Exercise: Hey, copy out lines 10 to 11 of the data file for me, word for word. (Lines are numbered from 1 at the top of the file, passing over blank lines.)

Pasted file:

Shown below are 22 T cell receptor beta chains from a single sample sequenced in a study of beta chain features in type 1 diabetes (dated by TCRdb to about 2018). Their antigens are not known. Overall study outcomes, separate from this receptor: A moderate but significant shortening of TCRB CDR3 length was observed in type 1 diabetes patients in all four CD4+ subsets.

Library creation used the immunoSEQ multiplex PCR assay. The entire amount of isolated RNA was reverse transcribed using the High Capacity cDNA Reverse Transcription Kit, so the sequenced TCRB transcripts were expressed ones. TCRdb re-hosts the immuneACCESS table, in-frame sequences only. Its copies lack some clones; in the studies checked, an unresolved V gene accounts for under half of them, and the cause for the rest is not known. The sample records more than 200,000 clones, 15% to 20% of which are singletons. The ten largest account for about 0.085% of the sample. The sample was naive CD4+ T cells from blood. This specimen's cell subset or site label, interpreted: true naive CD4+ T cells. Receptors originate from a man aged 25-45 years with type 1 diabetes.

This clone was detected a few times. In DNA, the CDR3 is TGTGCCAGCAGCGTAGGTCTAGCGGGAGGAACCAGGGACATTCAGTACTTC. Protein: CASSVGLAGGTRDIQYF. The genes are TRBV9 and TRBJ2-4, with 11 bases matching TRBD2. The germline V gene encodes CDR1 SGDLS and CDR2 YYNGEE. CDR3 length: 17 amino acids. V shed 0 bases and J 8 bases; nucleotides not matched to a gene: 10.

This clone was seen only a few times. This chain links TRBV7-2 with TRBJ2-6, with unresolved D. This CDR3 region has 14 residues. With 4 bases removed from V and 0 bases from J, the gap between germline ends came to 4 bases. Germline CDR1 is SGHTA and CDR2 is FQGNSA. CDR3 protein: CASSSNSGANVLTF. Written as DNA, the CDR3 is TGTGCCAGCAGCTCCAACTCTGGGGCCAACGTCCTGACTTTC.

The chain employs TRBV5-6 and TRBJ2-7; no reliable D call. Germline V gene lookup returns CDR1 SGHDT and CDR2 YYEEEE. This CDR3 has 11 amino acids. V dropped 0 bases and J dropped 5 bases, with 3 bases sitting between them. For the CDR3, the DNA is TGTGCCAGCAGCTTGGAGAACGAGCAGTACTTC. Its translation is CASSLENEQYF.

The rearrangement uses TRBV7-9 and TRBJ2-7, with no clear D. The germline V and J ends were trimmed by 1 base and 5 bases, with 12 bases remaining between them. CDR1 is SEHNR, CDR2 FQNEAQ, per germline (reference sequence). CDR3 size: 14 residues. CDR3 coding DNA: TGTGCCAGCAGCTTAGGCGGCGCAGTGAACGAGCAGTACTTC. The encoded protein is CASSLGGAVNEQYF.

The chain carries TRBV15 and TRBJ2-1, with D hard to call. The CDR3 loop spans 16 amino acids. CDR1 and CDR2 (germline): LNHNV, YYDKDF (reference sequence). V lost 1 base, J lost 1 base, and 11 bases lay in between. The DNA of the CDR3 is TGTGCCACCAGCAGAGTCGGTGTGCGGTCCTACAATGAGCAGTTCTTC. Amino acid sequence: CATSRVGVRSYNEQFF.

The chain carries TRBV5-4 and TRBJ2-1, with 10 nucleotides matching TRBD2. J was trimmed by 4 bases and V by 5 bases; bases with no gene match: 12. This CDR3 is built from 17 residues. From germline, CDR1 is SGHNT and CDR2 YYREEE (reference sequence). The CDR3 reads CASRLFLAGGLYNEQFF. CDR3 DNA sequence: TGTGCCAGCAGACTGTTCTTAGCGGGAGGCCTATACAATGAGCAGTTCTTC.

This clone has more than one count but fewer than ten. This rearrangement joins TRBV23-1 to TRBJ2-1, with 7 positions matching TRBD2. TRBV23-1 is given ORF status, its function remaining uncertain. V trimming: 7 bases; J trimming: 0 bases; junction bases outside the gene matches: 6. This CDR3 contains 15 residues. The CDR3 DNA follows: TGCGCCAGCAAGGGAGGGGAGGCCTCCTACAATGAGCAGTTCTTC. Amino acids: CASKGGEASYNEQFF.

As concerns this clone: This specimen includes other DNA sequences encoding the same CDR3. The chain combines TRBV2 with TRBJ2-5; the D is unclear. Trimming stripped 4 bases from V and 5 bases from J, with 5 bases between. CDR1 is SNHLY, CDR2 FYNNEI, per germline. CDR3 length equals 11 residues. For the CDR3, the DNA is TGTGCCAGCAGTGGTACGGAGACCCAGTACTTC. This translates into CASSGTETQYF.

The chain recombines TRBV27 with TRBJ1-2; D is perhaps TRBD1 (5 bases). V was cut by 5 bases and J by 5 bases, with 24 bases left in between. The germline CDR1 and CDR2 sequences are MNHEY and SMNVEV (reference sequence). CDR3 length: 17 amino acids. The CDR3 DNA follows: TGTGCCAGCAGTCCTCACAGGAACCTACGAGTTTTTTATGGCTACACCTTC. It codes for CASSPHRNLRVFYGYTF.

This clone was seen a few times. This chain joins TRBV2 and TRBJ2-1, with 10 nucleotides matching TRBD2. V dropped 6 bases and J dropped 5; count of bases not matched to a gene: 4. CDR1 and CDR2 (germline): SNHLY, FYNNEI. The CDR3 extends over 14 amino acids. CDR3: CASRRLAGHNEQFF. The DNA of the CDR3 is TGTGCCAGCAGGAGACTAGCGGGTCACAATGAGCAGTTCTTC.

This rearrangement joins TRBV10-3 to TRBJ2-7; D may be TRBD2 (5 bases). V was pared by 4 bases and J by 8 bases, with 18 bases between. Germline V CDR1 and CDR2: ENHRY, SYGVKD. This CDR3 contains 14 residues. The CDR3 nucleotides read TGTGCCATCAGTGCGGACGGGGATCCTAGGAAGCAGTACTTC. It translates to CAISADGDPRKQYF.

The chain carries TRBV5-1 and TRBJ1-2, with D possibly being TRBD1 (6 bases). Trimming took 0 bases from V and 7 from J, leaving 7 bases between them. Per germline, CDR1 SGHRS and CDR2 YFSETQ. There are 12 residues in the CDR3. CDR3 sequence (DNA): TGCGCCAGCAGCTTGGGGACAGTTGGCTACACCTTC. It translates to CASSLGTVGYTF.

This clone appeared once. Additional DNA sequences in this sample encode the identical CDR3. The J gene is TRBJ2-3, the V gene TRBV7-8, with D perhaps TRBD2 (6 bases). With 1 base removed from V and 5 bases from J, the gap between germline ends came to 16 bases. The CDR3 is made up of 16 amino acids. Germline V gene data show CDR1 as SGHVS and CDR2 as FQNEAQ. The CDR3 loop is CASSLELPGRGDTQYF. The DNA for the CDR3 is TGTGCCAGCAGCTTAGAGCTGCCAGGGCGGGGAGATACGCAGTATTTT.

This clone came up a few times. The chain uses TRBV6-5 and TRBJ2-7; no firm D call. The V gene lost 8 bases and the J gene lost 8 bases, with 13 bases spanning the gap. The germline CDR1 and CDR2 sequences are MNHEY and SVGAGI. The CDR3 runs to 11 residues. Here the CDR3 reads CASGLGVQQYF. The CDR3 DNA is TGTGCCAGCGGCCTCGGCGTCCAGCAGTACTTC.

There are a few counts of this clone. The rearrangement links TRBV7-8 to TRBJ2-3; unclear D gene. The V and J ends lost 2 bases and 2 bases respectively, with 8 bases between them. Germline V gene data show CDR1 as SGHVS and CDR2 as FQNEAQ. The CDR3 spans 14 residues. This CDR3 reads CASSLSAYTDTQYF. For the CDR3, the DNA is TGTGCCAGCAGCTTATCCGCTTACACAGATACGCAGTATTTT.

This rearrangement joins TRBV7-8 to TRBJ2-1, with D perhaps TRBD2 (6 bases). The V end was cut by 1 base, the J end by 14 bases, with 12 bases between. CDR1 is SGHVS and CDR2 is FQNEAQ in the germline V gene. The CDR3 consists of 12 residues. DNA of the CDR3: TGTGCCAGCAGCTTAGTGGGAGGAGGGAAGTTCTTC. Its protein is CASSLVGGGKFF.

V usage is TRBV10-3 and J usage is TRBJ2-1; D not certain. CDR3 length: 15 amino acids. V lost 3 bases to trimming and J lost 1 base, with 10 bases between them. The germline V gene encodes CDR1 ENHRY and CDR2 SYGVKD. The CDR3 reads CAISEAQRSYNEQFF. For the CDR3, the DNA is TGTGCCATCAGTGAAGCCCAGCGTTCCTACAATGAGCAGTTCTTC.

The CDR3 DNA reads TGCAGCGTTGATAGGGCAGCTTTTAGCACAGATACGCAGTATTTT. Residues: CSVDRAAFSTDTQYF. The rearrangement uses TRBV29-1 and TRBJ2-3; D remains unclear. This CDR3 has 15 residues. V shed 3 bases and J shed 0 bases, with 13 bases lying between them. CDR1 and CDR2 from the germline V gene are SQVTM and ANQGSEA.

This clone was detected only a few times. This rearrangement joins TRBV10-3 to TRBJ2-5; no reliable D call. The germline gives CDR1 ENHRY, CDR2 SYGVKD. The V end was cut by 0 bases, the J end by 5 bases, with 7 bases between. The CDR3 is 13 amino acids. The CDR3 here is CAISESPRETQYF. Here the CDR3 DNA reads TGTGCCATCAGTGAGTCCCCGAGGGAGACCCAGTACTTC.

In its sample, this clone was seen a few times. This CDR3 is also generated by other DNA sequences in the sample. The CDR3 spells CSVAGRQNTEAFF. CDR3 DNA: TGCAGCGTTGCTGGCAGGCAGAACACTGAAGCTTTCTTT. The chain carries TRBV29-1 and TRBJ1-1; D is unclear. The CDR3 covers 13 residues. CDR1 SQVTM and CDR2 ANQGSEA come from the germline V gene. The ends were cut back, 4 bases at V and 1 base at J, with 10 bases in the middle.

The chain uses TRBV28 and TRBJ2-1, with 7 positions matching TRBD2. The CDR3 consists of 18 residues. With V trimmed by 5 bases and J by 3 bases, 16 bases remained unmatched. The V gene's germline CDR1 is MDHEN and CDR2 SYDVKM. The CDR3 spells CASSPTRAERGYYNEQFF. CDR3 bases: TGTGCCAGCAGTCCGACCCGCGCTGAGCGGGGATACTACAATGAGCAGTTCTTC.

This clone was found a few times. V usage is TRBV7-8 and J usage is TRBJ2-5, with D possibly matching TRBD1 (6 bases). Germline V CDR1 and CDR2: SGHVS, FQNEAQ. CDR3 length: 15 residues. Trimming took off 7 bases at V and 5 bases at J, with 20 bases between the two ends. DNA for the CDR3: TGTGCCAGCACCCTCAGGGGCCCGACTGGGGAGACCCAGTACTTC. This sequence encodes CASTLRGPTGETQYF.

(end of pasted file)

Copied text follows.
As concerns this clone: This specimen includes other DNA sequences encoding the same CDR3. The chain combines TRBV2 with TRBJ2-5; the D is unclear. Trimming stripped 4 bases from V and 5 bases from J, with 5 bases between. CDR1 is SNHLY, CDR2 FYNNEI, per germline. CDR3 length equals 11 residues. For the CDR3, the DNA is TGTGCCAGCAGTGGTACGGAGACCCAGTACTTC. This translates into CASSGTETQYF.

The chain recombines TRBV27 with TRBJ1-2; D is perhaps TRBD1 (5 bases). V was cut by 5 bases and J by 5 bases, with 24 bases left in between. The germline CDR1 and CDR2 sequences are MNHEY and SMNVEV (reference sequence). CDR3 length: 17 amino acids. The CDR3 DNA follows: TGTGCCAGCAGTCCTCACAGGAACCTACGAGTTTTTTATGGCTACACCTTC. It codes for CASSPHRNLRVFYGYTF.